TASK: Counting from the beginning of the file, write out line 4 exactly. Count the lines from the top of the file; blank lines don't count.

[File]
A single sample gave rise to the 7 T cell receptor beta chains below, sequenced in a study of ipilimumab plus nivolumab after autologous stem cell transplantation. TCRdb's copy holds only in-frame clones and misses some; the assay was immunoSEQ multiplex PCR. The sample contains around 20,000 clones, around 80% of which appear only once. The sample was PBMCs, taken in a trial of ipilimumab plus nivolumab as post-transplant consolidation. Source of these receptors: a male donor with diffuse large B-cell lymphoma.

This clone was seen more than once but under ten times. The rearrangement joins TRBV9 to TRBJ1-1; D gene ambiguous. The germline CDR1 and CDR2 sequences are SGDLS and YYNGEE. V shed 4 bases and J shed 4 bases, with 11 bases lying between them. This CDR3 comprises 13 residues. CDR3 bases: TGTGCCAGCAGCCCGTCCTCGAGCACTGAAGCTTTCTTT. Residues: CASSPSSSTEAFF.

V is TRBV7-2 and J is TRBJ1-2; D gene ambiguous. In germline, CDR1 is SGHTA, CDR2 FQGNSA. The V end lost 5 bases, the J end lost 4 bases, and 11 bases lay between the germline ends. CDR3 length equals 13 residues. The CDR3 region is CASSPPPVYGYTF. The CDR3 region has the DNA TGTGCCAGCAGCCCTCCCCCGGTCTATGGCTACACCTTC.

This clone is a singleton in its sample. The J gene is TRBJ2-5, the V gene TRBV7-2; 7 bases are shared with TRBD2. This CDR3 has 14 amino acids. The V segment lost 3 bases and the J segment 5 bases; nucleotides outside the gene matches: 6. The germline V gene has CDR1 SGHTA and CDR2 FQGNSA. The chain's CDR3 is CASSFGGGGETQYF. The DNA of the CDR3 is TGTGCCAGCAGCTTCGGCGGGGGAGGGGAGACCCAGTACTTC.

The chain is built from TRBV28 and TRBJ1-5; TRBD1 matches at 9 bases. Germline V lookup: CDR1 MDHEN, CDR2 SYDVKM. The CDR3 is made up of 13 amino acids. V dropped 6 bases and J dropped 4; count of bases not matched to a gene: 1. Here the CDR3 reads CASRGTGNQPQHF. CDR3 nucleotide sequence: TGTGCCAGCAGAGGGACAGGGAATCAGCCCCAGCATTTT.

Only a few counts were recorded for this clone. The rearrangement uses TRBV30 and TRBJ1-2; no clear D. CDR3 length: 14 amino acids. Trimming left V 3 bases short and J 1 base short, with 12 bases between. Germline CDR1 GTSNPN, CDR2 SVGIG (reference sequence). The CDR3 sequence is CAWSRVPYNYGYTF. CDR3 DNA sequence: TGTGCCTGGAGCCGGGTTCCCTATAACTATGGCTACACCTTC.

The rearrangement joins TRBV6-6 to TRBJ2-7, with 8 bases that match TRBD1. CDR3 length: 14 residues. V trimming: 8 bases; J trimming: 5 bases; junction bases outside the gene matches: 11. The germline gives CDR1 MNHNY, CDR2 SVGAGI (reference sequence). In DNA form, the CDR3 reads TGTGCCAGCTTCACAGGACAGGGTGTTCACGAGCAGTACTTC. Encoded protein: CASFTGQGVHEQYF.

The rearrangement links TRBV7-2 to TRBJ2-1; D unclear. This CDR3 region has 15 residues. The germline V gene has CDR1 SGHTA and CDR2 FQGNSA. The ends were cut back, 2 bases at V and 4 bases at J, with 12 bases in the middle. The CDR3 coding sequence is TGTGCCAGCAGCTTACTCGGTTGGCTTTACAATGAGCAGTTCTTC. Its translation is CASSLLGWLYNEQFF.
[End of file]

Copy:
This clone is a singleton in its sample. The J gene is TRBJ2-5, the V gene TRBV7-2; 7 bases are shared with TRBD2. This CDR3 has 14 amino acids. The V segment lost 3 bases and the J segment 5 bases; nucleotides outside the gene matches: 6. The germline V gene has CDR1 SGHTA and CDR2 FQGNSA. The chain's CDR3 is CASSFGGGGETQYF. The DNA of the CDR3 is TGTGCCAGCAGCTTCGGCGGGGGAGGGGAGACCCAGTACTTC.